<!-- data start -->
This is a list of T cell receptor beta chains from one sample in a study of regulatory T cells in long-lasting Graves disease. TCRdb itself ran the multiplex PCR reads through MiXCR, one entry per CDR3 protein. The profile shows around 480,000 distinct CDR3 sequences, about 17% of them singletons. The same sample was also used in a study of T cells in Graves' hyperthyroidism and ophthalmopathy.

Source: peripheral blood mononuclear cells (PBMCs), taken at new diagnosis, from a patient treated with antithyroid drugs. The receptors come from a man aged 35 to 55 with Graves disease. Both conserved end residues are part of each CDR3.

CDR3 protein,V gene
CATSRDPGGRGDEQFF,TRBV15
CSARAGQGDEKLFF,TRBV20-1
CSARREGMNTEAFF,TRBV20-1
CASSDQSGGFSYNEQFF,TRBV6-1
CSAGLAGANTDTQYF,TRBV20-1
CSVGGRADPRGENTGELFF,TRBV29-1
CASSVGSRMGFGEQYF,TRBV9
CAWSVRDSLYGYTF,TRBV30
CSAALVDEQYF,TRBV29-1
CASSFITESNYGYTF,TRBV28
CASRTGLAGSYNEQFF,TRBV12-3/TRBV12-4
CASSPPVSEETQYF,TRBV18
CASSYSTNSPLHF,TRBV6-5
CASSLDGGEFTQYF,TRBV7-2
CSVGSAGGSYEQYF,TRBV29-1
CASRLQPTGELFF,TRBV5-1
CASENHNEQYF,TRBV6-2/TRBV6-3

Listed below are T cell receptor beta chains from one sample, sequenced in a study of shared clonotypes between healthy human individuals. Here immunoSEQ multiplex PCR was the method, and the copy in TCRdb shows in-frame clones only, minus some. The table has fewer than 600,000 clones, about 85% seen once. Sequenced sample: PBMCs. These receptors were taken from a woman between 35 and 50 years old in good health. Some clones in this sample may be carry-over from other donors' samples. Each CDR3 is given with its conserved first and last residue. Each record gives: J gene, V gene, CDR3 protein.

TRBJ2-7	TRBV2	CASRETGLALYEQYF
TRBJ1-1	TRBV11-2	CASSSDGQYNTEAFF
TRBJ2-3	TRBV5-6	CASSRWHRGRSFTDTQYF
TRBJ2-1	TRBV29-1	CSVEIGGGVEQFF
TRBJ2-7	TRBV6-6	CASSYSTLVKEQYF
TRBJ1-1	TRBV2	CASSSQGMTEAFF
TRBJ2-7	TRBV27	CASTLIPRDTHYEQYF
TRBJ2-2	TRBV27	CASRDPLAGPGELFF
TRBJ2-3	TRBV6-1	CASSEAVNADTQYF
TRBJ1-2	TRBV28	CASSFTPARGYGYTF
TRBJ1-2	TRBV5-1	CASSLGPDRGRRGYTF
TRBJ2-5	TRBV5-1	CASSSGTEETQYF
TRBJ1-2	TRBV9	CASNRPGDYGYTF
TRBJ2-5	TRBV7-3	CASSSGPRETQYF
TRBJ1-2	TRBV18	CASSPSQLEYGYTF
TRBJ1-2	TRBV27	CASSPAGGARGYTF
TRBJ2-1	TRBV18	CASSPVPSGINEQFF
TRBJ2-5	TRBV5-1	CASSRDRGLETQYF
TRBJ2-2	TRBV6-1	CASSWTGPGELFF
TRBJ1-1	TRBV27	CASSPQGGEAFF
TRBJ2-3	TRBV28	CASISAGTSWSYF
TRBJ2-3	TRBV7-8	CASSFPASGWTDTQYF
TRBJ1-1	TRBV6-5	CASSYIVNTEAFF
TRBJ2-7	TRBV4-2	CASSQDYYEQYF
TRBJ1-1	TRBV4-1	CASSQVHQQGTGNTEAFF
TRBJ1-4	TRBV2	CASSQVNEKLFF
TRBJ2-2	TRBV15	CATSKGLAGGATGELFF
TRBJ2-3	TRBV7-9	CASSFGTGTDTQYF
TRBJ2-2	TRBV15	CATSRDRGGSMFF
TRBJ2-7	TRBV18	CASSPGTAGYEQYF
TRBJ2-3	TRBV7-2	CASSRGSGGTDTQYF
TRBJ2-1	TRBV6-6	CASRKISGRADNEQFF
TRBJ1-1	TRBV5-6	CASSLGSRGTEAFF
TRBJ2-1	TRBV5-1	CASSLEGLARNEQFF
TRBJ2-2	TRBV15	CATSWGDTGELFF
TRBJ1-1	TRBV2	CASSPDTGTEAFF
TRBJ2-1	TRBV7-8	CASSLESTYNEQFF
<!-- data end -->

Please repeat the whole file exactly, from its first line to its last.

This is a list of T cell receptor beta chains from one sample in a study of regulatory T cells in long-lasting Graves disease. TCRdb itself ran the multiplex PCR reads through MiXCR, one entry per CDR3 protein. The profile shows around 480,000 distinct CDR3 sequences, about 17% of them singletons. The same sample was also used in a study of T cells in Graves' hyperthyroidism and ophthalmopathy.

Source: peripheral blood mononuclear cells (PBMCs), taken at new diagnosis, from a patient treated with antithyroid drugs. The receptors come from a man aged 35 to 55 with Graves disease. Both conserved end residues are part of each CDR3.

CDR3 protein,V gene
CATSRDPGGRGDEQFF,TRBV15
CSARAGQGDEKLFF,TRBV20-1
CSARREGMNTEAFF,TRBV20-1
CASSDQSGGFSYNEQFF,TRBV6-1
CSAGLAGANTDTQYF,TRBV20-1
CSVGGRADPRGENTGELFF,TRBV29-1
CASSVGSRMGFGEQYF,TRBV9
CAWSVRDSLYGYTF,TRBV30
CSAALVDEQYF,TRBV29-1
CASSFITESNYGYTF,TRBV28
CASRTGLAGSYNEQFF,TRBV12-3/TRBV12-4
CASSPPVSEETQYF,TRBV18
CASSYSTNSPLHF,TRBV6-5
CASSLDGGEFTQYF,TRBV7-2
CSVGSAGGSYEQYF,TRBV29-1
CASRLQPTGELFF,TRBV5-1
CASENHNEQYF,TRBV6-2/TRBV6-3

Listed below are T cell receptor beta chains from one sample, sequenced in a study of shared clonotypes between healthy human individuals. Here immunoSEQ multiplex PCR was the method, and the copy in TCRdb shows in-frame clones only, minus some. The table has fewer than 600,000 clones, about 85% seen once. Sequenced sample: PBMCs. These receptors were taken from a woman between 35 and 50 years old in good health. Some clones in this sample may be carry-over from other donors' samples. Each CDR3 is given with its conserved first and last residue. Each record gives: J gene, V gene, CDR3 protein.

TRBJ2-7	TRBV2	CASRETGLALYEQYF
TRBJ1-1	TRBV11-2	CASSSDGQYNTEAFF
TRBJ2-3	TRBV5-6	CASSRWHRGRSFTDTQYF
TRBJ2-1	TRBV29-1	CSVEIGGGVEQFF
TRBJ2-7	TRBV6-6	CASSYSTLVKEQYF
TRBJ1-1	TRBV2	CASSSQGMTEAFF
TRBJ2-7	TRBV27	CASTLIPRDTHYEQYF
TRBJ2-2	TRBV27	CASRDPLAGPGELFF
TRBJ2-3	TRBV6-1	CASSEAVNADTQYF
TRBJ1-2	TRBV28	CASSFTPARGYGYTF
TRBJ1-2	TRBV5-1	CASSLGPDRGRRGYTF
TRBJ2-5	TRBV5-1	CASSSGTEETQYF
TRBJ1-2	TRBV9	CASNRPGDYGYTF
TRBJ2-5	TRBV7-3	CASSSGPRETQYF
TRBJ1-2	TRBV18	CASSPSQLEYGYTF
TRBJ1-2	TRBV27	CASSPAGGARGYTF
TRBJ2-1	TRBV18	CASSPVPSGINEQFF
TRBJ2-5	TRBV5-1	CASSRDRGLETQYF
TRBJ2-2	TRBV6-1	CASSWTGPGELFF
TRBJ1-1	TRBV27	CASSPQGGEAFF
TRBJ2-3	TRBV28	CASISAGTSWSYF
TRBJ2-3	TRBV7-8	CASSFPASGWTDTQYF
TRBJ1-1	TRBV6-5	CASSYIVNTEAFF
TRBJ2-7	TRBV4-2	CASSQDYYEQYF
TRBJ1-1	TRBV4-1	CASSQVHQQGTGNTEAFF
TRBJ1-4	TRBV2	CASSQVNEKLFF
TRBJ2-2	TRBV15	CATSKGLAGGATGELFF
TRBJ2-3	TRBV7-9	CASSFGTGTDTQYF
TRBJ2-2	TRBV15	CATSRDRGGSMFF
TRBJ2-7	TRBV18	CASSPGTAGYEQYF
TRBJ2-3	TRBV7-2	CASSRGSGGTDTQYF
TRBJ2-1	TRBV6-6	CASRKISGRADNEQFF
TRBJ1-1	TRBV5-6	CASSLGSRGTEAFF
TRBJ2-1	TRBV5-1	CASSLEGLARNEQFF
TRBJ2-2	TRBV15	CATSWGDTGELFF
TRBJ1-1	TRBV2	CASSPDTGTEAFF
TRBJ2-1	TRBV7-8	CASSLESTYNEQFF